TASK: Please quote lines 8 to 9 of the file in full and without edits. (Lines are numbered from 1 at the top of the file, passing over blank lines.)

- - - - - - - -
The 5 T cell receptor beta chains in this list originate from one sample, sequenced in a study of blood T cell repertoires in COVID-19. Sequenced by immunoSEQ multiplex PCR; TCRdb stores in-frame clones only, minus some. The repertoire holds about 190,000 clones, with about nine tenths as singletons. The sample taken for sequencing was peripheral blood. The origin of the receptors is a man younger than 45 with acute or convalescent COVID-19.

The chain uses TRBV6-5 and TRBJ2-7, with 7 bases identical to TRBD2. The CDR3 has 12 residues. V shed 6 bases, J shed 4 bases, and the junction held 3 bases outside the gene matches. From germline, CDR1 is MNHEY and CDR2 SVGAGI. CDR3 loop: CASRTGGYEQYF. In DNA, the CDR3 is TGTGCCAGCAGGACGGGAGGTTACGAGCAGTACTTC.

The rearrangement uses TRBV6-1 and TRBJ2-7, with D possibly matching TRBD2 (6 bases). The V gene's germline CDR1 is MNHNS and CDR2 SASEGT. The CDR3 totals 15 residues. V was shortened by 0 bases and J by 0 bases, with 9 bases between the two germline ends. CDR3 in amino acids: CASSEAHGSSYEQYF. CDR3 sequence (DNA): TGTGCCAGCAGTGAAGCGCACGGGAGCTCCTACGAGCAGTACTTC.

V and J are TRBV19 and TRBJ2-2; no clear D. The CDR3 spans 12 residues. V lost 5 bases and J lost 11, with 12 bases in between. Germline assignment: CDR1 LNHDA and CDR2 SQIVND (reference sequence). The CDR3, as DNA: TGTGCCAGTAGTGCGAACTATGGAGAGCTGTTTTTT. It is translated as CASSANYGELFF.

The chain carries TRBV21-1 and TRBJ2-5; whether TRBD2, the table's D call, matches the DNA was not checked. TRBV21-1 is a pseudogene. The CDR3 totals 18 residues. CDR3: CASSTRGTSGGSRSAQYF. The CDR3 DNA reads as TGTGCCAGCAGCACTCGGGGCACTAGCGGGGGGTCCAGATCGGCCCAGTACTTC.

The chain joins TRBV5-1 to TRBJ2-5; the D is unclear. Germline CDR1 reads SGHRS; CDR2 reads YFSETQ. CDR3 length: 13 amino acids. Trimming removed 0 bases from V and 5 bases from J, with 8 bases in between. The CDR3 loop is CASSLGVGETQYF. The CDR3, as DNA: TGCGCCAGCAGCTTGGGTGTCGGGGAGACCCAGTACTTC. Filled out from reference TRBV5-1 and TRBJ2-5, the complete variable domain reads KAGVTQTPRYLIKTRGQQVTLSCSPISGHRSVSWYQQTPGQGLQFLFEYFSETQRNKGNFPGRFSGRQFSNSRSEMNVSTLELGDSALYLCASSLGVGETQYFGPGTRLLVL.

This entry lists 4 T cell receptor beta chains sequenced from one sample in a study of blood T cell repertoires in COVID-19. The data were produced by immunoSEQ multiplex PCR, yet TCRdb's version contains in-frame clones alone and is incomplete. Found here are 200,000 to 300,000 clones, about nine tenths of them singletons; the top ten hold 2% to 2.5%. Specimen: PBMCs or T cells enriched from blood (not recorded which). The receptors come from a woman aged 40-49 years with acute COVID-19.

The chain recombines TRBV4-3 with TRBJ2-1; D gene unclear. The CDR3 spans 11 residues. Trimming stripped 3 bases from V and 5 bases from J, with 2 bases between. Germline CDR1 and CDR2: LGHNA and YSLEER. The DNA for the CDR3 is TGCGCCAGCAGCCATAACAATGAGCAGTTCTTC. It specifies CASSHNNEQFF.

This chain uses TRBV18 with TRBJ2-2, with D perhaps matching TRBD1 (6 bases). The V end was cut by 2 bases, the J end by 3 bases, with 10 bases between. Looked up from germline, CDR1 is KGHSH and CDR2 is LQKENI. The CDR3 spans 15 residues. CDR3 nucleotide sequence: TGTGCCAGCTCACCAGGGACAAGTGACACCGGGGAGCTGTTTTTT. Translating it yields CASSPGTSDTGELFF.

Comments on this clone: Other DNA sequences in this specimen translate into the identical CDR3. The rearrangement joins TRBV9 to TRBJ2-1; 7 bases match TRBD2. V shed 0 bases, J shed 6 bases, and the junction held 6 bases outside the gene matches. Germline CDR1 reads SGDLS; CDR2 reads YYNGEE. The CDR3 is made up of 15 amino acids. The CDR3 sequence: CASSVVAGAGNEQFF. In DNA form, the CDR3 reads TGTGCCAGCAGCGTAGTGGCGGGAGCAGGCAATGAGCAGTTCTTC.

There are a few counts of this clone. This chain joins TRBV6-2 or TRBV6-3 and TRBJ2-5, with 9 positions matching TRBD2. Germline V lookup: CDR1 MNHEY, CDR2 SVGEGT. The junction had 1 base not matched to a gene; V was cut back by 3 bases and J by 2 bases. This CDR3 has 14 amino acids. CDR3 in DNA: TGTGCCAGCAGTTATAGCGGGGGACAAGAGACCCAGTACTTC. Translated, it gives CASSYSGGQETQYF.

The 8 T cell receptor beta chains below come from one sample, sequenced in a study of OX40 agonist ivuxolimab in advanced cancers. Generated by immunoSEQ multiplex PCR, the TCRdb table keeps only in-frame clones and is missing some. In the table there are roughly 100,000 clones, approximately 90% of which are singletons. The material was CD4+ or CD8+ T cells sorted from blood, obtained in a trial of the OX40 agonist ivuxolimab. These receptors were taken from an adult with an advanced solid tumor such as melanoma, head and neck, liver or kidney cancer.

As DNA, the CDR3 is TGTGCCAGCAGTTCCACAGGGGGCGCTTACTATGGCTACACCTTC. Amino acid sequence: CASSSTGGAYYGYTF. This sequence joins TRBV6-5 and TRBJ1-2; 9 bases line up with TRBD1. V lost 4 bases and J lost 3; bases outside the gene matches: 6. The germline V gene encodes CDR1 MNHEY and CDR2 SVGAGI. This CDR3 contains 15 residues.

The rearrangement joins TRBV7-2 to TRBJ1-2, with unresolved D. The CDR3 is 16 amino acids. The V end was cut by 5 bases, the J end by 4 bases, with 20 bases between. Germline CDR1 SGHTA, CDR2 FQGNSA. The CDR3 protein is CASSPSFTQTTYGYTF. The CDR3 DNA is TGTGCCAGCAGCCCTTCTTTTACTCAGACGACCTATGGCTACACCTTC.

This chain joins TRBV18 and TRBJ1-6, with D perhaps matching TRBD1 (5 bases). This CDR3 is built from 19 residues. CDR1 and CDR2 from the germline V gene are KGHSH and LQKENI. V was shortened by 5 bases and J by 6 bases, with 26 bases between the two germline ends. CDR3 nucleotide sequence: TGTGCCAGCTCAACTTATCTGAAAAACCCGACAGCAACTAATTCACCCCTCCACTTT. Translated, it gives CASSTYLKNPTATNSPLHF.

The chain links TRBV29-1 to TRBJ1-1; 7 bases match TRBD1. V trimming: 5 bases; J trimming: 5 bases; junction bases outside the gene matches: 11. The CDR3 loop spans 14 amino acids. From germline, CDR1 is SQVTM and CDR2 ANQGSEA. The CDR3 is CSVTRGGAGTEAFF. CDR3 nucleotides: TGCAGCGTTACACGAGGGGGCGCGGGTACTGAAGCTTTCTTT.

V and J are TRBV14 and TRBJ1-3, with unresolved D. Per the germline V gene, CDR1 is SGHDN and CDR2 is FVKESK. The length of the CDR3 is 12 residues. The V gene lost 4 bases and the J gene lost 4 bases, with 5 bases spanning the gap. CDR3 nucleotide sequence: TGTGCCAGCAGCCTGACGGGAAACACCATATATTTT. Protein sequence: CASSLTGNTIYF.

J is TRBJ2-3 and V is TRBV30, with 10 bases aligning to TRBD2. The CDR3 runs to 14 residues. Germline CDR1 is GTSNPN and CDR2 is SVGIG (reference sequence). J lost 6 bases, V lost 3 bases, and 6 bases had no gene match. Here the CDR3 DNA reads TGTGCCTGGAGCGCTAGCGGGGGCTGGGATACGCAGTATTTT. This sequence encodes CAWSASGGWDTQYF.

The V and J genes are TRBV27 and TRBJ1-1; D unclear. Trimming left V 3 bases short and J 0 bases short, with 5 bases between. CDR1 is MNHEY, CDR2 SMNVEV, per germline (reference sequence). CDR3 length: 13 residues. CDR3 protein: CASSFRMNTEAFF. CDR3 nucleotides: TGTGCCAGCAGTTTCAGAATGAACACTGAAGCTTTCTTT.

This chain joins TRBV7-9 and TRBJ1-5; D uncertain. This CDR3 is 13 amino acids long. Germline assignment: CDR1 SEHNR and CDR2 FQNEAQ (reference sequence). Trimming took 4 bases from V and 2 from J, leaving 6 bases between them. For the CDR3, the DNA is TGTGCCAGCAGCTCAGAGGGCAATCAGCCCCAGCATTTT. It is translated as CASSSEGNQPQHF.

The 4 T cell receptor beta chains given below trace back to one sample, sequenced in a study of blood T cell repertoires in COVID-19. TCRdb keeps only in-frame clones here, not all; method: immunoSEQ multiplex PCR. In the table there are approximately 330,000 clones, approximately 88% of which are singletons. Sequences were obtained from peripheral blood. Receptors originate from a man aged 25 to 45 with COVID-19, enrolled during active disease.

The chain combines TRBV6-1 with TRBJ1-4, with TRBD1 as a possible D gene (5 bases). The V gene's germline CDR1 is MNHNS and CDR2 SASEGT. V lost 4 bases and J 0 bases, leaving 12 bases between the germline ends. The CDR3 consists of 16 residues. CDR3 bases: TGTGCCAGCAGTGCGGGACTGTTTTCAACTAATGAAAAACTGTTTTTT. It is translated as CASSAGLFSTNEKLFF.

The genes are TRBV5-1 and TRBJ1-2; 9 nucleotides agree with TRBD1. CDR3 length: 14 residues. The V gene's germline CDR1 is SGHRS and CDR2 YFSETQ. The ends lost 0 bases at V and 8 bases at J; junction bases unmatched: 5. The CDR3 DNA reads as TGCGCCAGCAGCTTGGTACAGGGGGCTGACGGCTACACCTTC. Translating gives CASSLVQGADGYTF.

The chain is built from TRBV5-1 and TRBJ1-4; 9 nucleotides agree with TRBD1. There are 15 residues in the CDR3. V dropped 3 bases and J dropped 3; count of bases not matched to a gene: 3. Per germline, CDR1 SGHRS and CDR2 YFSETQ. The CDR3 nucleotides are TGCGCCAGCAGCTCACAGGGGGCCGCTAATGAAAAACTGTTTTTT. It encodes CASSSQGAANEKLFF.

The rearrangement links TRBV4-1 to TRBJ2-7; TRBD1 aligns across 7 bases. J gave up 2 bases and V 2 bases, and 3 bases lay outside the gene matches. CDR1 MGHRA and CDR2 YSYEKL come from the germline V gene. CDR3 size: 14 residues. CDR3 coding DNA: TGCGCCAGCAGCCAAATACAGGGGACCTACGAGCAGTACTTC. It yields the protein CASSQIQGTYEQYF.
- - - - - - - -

The chain recombines TRBV4-3 with TRBJ2-1; D gene unclear. The CDR3 spans 11 residues. Trimming stripped 3 bases from V and 5 bases from J, with 2 bases between. Germline CDR1 and CDR2: LGHNA and YSLEER. The DNA for the CDR3 is TGCGCCAGCAGCCATAACAATGAGCAGTTCTTC. It specifies CASSHNNEQFF.

This chain uses TRBV18 with TRBJ2-2, with D perhaps matching TRBD1 (6 bases). The V end was cut by 2 bases, the J end by 3 bases, with 10 bases between. Looked up from germline, CDR1 is KGHSH and CDR2 is LQKENI. The CDR3 spans 15 residues. CDR3 nucleotide sequence: TGTGCCAGCTCACCAGGGACAAGTGACACCGGGGAGCTGTTTTTT. Translating it yields CASSPGTSDTGELFF.